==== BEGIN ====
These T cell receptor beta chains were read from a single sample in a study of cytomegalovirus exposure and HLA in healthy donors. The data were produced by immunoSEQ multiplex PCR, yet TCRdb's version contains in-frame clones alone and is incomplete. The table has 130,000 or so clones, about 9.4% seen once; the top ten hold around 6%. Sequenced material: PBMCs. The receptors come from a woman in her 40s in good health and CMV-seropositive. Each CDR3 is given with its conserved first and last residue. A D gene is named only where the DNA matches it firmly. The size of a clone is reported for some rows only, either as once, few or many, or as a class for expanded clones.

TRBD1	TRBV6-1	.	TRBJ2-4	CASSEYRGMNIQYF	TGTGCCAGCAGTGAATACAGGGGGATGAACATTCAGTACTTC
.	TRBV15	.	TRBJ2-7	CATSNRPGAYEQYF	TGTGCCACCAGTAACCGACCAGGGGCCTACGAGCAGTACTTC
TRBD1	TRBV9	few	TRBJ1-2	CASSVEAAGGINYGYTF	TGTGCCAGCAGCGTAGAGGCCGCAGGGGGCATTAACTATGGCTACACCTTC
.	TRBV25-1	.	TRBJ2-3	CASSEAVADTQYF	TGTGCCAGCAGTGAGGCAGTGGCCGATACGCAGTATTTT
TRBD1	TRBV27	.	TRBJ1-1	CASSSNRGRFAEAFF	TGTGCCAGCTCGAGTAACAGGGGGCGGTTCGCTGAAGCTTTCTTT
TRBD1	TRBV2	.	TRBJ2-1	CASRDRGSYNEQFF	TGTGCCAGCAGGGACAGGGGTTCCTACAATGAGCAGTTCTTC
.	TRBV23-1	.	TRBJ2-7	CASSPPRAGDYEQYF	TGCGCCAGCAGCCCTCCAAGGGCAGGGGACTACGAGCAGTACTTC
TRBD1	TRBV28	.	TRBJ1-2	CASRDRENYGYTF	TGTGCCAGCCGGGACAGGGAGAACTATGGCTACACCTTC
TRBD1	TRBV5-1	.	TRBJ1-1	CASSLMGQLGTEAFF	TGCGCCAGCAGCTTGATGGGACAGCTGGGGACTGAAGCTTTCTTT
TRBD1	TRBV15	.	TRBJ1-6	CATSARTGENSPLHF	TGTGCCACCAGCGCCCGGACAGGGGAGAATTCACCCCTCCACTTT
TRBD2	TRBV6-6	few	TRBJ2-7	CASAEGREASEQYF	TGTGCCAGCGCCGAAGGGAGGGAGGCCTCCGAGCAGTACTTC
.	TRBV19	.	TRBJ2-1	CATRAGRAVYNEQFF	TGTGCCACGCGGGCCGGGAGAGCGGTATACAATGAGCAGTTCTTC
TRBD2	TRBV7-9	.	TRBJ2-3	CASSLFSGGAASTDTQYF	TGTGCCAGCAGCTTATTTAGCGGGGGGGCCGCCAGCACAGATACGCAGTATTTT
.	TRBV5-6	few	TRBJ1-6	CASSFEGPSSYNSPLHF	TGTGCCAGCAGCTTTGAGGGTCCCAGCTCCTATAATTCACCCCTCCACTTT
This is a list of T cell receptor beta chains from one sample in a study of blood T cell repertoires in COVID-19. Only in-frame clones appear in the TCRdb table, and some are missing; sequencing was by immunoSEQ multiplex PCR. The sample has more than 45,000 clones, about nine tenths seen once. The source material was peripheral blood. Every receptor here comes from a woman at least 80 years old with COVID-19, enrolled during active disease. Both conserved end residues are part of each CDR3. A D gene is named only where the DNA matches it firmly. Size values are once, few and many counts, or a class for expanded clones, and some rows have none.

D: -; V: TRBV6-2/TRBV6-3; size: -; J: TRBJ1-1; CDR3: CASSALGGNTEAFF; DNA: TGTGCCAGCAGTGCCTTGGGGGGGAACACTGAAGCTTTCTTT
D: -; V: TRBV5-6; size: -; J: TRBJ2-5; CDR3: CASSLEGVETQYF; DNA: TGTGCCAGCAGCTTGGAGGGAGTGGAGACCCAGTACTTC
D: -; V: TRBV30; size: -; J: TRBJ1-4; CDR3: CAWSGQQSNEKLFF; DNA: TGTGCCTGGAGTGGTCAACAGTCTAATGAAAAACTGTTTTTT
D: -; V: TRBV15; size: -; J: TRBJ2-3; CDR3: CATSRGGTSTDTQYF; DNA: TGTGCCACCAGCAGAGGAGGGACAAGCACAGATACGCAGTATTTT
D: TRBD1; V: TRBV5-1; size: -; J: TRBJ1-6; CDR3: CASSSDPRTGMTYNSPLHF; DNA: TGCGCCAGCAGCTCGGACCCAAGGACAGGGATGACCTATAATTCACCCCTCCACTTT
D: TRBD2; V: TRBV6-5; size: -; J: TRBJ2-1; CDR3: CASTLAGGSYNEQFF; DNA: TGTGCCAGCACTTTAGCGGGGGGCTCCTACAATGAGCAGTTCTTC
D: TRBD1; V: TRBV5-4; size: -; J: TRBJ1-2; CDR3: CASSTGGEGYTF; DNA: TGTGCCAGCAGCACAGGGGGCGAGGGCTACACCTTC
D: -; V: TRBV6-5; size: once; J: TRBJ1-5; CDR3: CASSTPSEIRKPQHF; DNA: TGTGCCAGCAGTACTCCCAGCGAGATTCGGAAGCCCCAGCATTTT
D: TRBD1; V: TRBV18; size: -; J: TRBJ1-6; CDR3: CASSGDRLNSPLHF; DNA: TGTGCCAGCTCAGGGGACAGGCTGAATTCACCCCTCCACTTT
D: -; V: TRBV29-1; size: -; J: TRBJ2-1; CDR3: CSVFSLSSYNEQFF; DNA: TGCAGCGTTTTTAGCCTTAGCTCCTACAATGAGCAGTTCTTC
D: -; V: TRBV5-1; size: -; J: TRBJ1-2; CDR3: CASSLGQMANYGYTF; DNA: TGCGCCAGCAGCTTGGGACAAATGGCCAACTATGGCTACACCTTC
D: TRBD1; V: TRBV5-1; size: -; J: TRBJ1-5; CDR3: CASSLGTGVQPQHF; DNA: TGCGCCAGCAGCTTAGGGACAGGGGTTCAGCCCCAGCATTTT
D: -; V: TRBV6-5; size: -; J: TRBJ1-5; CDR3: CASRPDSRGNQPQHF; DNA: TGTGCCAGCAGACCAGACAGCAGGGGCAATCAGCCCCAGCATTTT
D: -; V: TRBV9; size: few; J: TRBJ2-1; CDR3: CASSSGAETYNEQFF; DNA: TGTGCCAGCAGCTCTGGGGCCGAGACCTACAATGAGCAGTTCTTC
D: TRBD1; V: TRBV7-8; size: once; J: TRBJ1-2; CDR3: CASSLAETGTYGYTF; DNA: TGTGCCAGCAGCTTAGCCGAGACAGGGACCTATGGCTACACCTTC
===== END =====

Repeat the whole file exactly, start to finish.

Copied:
These T cell receptor beta chains were read from a single sample in a study of cytomegalovirus exposure and HLA in healthy donors. The data were produced by immunoSEQ multiplex PCR, yet TCRdb's version contains in-frame clones alone and is incomplete. The table has 130,000 or so clones, about 9.4% seen once; the top ten hold around 6%. Sequenced material: PBMCs. The receptors come from a woman in her 40s in good health and CMV-seropositive. Each CDR3 is given with its conserved first and last residue. A D gene is named only where the DNA matches it firmly. The size of a clone is reported for some rows only, either as once, few or many, or as a class for expanded clones.

TRBD1	TRBV6-1	.	TRBJ2-4	CASSEYRGMNIQYF	TGTGCCAGCAGTGAATACAGGGGGATGAACATTCAGTACTTC
.	TRBV15	.	TRBJ2-7	CATSNRPGAYEQYF	TGTGCCACCAGTAACCGACCAGGGGCCTACGAGCAGTACTTC
TRBD1	TRBV9	few	TRBJ1-2	CASSVEAAGGINYGYTF	TGTGCCAGCAGCGTAGAGGCCGCAGGGGGCATTAACTATGGCTACACCTTC
.	TRBV25-1	.	TRBJ2-3	CASSEAVADTQYF	TGTGCCAGCAGTGAGGCAGTGGCCGATACGCAGTATTTT
TRBD1	TRBV27	.	TRBJ1-1	CASSSNRGRFAEAFF	TGTGCCAGCTCGAGTAACAGGGGGCGGTTCGCTGAAGCTTTCTTT
TRBD1	TRBV2	.	TRBJ2-1	CASRDRGSYNEQFF	TGTGCCAGCAGGGACAGGGGTTCCTACAATGAGCAGTTCTTC
.	TRBV23-1	.	TRBJ2-7	CASSPPRAGDYEQYF	TGCGCCAGCAGCCCTCCAAGGGCAGGGGACTACGAGCAGTACTTC
TRBD1	TRBV28	.	TRBJ1-2	CASRDRENYGYTF	TGTGCCAGCCGGGACAGGGAGAACTATGGCTACACCTTC
TRBD1	TRBV5-1	.	TRBJ1-1	CASSLMGQLGTEAFF	TGCGCCAGCAGCTTGATGGGACAGCTGGGGACTGAAGCTTTCTTT
TRBD1	TRBV15	.	TRBJ1-6	CATSARTGENSPLHF	TGTGCCACCAGCGCCCGGACAGGGGAGAATTCACCCCTCCACTTT
TRBD2	TRBV6-6	few	TRBJ2-7	CASAEGREASEQYF	TGTGCCAGCGCCGAAGGGAGGGAGGCCTCCGAGCAGTACTTC
.	TRBV19	.	TRBJ2-1	CATRAGRAVYNEQFF	TGTGCCACGCGGGCCGGGAGAGCGGTATACAATGAGCAGTTCTTC
TRBD2	TRBV7-9	.	TRBJ2-3	CASSLFSGGAASTDTQYF	TGTGCCAGCAGCTTATTTAGCGGGGGGGCCGCCAGCACAGATACGCAGTATTTT
.	TRBV5-6	few	TRBJ1-6	CASSFEGPSSYNSPLHF	TGTGCCAGCAGCTTTGAGGGTCCCAGCTCCTATAATTCACCCCTCCACTTT
This is a list of T cell receptor beta chains from one sample in a study of blood T cell repertoires in COVID-19. Only in-frame clones appear in the TCRdb table, and some are missing; sequencing was by immunoSEQ multiplex PCR. The sample has more than 45,000 clones, about nine tenths seen once. The source material was peripheral blood. Every receptor here comes from a woman at least 80 years old with COVID-19, enrolled during active disease. Both conserved end residues are part of each CDR3. A D gene is named only where the DNA matches it firmly. Size values are once, few and many counts, or a class for expanded clones, and some rows have none.

D: -; V: TRBV6-2/TRBV6-3; size: -; J: TRBJ1-1; CDR3: CASSALGGNTEAFF; DNA: TGTGCCAGCAGTGCCTTGGGGGGGAACACTGAAGCTTTCTTT
D: -; V: TRBV5-6; size: -; J: TRBJ2-5; CDR3: CASSLEGVETQYF; DNA: TGTGCCAGCAGCTTGGAGGGAGTGGAGACCCAGTACTTC
D: -; V: TRBV30; size: -; J: TRBJ1-4; CDR3: CAWSGQQSNEKLFF; DNA: TGTGCCTGGAGTGGTCAACAGTCTAATGAAAAACTGTTTTTT
D: -; V: TRBV15; size: -; J: TRBJ2-3; CDR3: CATSRGGTSTDTQYF; DNA: TGTGCCACCAGCAGAGGAGGGACAAGCACAGATACGCAGTATTTT
D: TRBD1; V: TRBV5-1; size: -; J: TRBJ1-6; CDR3: CASSSDPRTGMTYNSPLHF; DNA: TGCGCCAGCAGCTCGGACCCAAGGACAGGGATGACCTATAATTCACCCCTCCACTTT
D: TRBD2; V: TRBV6-5; size: -; J: TRBJ2-1; CDR3: CASTLAGGSYNEQFF; DNA: TGTGCCAGCACTTTAGCGGGGGGCTCCTACAATGAGCAGTTCTTC
D: TRBD1; V: TRBV5-4; size: -; J: TRBJ1-2; CDR3: CASSTGGEGYTF; DNA: TGTGCCAGCAGCACAGGGGGCGAGGGCTACACCTTC
D: -; V: TRBV6-5; size: once; J: TRBJ1-5; CDR3: CASSTPSEIRKPQHF; DNA: TGTGCCAGCAGTACTCCCAGCGAGATTCGGAAGCCCCAGCATTTT
D: TRBD1; V: TRBV18; size: -; J: TRBJ1-6; CDR3: CASSGDRLNSPLHF; DNA: TGTGCCAGCTCAGGGGACAGGCTGAATTCACCCCTCCACTTT
D: -; V: TRBV29-1; size: -; J: TRBJ2-1; CDR3: CSVFSLSSYNEQFF; DNA: TGCAGCGTTTTTAGCCTTAGCTCCTACAATGAGCAGTTCTTC
D: -; V: TRBV5-1; size: -; J: TRBJ1-2; CDR3: CASSLGQMANYGYTF; DNA: TGCGCCAGCAGCTTGGGACAAATGGCCAACTATGGCTACACCTTC
D: TRBD1; V: TRBV5-1; size: -; J: TRBJ1-5; CDR3: CASSLGTGVQPQHF; DNA: TGCGCCAGCAGCTTAGGGACAGGGGTTCAGCCCCAGCATTTT
D: -; V: TRBV6-5; size: -; J: TRBJ1-5; CDR3: CASRPDSRGNQPQHF; DNA: TGTGCCAGCAGACCAGACAGCAGGGGCAATCAGCCCCAGCATTTT
D: -; V: TRBV9; size: few; J: TRBJ2-1; CDR3: CASSSGAETYNEQFF; DNA: TGTGCCAGCAGCTCTGGGGCCGAGACCTACAATGAGCAGTTCTTC
D: TRBD1; V: TRBV7-8; size: once; J: TRBJ1-2; CDR3: CASSLAETGTYGYTF; DNA: TGTGCCAGCAGCTTAGCCGAGACAGGGACCTATGGCTACACCTTC